The escalation included the looting and burning of shops and, consequently, the loss of several people’s homes, residents of flats above shops and so on. Since Saturday the disturbances have spread to the districts of Walthamstow (which is quite close to Tottenham) and Brixton (which is right over the other side of the city).
I am not going to go into great depths about this subject. If any of you are wondering why I do not adopt any particular moral tone about these incidents it is because I am trying to be objective.
I will finish off with an excerpt from Freedom, the anarchist newspaper. It is simply another eyewitness account, and I reproduce it without comment and purely fwiw:
It was about 10 PM last night when I arrived at a police barricade, just south of Tottenham police station. At that point there was a crowd of around 500, men and women of all ages. Most were there in anger, some were onlookers, and others were just trying to get home.
A couple of girls draped in Ghana flags needed to get up the high road. “Do you think if we ask the police they’ll let us through” asked one. “If we go up there”, her friend responded “they’ll beat us down”. Indeed, one thing that struck me was the way in which black youth reacted to the presence of the police. Perhaps understandably, many were far more frightened of the cops than most students whom I have marched with. A small movement forward by police lines would send people running back in fear.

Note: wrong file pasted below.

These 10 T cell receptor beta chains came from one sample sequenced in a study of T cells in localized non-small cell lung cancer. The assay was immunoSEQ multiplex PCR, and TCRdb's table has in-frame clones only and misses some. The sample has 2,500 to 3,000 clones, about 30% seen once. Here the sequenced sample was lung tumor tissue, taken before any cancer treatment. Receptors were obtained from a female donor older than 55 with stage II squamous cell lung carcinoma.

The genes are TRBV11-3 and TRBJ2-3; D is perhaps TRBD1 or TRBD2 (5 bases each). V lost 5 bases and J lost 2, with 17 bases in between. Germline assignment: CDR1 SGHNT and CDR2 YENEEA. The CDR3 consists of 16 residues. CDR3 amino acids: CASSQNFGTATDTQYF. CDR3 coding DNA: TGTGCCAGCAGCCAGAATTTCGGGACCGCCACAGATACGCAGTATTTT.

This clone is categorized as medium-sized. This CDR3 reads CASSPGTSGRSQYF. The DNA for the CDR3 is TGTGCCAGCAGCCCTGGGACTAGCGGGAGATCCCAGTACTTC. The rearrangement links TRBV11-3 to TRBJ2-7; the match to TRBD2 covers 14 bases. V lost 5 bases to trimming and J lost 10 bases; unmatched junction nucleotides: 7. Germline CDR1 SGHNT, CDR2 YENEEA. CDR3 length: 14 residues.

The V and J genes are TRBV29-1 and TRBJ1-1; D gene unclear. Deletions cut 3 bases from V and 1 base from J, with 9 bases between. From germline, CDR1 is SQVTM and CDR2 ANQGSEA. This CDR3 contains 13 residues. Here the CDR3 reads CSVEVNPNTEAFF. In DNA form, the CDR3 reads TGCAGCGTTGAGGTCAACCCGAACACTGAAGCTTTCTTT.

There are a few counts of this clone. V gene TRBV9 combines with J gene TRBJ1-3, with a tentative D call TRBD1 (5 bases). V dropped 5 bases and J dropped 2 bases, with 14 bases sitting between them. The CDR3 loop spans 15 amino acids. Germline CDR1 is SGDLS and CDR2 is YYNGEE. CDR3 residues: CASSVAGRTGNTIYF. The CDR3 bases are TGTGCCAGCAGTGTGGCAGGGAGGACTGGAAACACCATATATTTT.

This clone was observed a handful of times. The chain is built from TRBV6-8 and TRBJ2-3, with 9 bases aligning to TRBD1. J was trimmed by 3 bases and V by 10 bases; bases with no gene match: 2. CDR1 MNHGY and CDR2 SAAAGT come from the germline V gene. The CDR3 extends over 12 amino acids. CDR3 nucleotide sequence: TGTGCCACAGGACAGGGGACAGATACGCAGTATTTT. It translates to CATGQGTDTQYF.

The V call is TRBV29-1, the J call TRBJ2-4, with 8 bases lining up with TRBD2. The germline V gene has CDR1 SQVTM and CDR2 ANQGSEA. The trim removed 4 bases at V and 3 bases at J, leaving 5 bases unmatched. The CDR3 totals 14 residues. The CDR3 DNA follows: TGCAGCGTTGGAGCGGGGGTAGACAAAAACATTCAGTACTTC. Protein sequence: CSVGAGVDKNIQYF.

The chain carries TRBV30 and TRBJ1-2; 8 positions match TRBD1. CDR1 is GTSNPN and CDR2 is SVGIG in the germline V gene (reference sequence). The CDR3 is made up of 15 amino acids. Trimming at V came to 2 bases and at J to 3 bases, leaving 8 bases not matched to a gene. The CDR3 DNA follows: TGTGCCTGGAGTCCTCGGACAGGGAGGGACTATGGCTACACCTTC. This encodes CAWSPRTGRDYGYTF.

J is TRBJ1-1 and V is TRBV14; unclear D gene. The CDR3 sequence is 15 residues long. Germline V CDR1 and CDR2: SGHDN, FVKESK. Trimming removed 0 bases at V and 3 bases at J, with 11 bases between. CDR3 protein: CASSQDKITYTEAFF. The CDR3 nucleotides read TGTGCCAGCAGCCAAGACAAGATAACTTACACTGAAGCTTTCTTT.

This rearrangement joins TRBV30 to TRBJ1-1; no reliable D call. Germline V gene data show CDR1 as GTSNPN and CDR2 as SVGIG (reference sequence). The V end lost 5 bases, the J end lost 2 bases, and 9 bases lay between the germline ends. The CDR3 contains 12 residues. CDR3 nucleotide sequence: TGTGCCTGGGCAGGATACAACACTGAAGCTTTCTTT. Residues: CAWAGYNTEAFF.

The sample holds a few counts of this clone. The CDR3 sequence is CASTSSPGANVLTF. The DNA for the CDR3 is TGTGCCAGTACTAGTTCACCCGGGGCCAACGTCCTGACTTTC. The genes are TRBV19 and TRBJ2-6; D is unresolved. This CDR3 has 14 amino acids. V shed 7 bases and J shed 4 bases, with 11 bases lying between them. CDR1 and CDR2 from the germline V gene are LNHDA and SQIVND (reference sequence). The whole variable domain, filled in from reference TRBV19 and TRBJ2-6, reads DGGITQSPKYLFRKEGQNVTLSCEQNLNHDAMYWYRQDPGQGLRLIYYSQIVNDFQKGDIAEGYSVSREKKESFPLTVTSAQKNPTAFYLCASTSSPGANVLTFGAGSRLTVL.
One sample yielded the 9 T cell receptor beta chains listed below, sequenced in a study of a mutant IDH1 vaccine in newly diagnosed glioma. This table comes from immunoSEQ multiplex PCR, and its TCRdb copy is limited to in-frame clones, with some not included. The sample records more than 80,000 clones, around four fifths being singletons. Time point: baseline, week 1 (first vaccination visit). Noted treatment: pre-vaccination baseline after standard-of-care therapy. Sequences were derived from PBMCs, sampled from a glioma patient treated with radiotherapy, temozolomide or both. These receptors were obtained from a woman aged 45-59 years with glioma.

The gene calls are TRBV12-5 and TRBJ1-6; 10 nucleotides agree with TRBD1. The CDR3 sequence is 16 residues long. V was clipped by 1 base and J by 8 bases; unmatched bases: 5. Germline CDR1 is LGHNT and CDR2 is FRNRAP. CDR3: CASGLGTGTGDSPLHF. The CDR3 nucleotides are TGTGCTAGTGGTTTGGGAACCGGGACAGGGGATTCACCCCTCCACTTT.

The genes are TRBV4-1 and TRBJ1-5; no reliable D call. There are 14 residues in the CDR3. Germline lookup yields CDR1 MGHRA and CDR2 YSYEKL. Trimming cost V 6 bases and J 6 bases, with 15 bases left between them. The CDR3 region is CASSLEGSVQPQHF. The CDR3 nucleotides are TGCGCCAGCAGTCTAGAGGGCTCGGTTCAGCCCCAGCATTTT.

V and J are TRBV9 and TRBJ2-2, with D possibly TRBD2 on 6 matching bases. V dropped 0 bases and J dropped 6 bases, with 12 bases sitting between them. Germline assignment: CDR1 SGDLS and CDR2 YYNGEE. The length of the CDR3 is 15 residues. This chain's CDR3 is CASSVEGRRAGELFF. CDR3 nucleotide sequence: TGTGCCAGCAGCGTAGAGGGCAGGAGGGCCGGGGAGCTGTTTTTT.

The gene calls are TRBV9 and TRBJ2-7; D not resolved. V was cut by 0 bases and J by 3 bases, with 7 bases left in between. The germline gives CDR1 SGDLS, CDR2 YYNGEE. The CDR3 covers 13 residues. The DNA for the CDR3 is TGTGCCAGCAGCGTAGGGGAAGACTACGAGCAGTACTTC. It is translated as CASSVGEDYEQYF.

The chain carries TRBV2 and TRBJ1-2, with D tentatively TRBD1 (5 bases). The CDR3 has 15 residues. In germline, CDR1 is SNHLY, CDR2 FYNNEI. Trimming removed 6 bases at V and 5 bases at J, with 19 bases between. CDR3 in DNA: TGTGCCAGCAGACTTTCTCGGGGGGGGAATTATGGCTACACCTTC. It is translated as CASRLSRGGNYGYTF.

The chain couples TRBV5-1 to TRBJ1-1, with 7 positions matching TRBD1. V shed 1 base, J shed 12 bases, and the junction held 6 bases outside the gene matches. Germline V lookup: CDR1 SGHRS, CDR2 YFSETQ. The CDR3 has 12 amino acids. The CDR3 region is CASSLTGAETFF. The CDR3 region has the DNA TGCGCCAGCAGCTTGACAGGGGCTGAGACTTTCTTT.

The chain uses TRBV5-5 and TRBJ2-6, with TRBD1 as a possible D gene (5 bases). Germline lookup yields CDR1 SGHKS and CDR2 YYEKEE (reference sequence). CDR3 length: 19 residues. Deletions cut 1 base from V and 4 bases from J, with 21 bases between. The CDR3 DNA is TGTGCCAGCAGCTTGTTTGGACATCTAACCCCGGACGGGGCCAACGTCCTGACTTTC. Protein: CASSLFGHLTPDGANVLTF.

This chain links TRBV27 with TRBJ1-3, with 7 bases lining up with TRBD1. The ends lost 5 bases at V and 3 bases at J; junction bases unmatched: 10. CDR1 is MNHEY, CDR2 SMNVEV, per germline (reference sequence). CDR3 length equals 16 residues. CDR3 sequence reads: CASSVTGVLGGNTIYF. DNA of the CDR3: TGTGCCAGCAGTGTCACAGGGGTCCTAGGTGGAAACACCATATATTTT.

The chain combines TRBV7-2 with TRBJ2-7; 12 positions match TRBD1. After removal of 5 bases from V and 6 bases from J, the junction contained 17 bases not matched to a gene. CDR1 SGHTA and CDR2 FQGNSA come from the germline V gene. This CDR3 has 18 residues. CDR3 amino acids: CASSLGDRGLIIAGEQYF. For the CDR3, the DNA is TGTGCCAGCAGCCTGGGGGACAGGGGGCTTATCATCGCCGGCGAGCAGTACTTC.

For the next hour, not much was happening on our side of the police lines, but things were pretty tense. Meanwhile on the other side smoke started billowing. Soon a couple of huge fires appeared behind the police lines – a post office and a double decker bus were burning.
I was joined by some friends and we walked down some side streets towards the other side of the police lines. At the corner of Bruce Grove and Tottenham High Road the rioters were absolutely in control. Police lines, now to the south of us, were being repeatedly pelted, and the air was full of smoke. As the police moved forward, some young people lined up wheelie bins and built a burning barricade, cutting them off from Bruce Grove. “Just don’t go to The Farm” one man said, referring to the Broadwater Farm estate where similar events happened in the early 1980s. Meanwhile a William Hill betting shop was smashed in.
The crowd was still a mixture, now mainly young men and young women, some who were there to fight the police, some who were there to show there support and numerous onlookers and local residents who wanted to see what was happening. A couple of blocks up, the High Road was completely split in half by a huge barricade. Attacks on police were intense, and the fires were now getting enormous.
We spoke to group of women outside their home. They felt it was out of order to be setting the small businesses on fire because those “people work very hard”, but they felt that the police were getting what they deserved, and were “proud” of the middle aged woman they had seen looting a huge chicken from Aldi. Indeed throughout the night, I heard no outright condemnation of the riots by residents or onlookers.
(Article reproduced from Freedom and from The Third Estate. Here is an article from Today's Guardian web-site; The Guardian is a relatively liberal British daily newspaper.)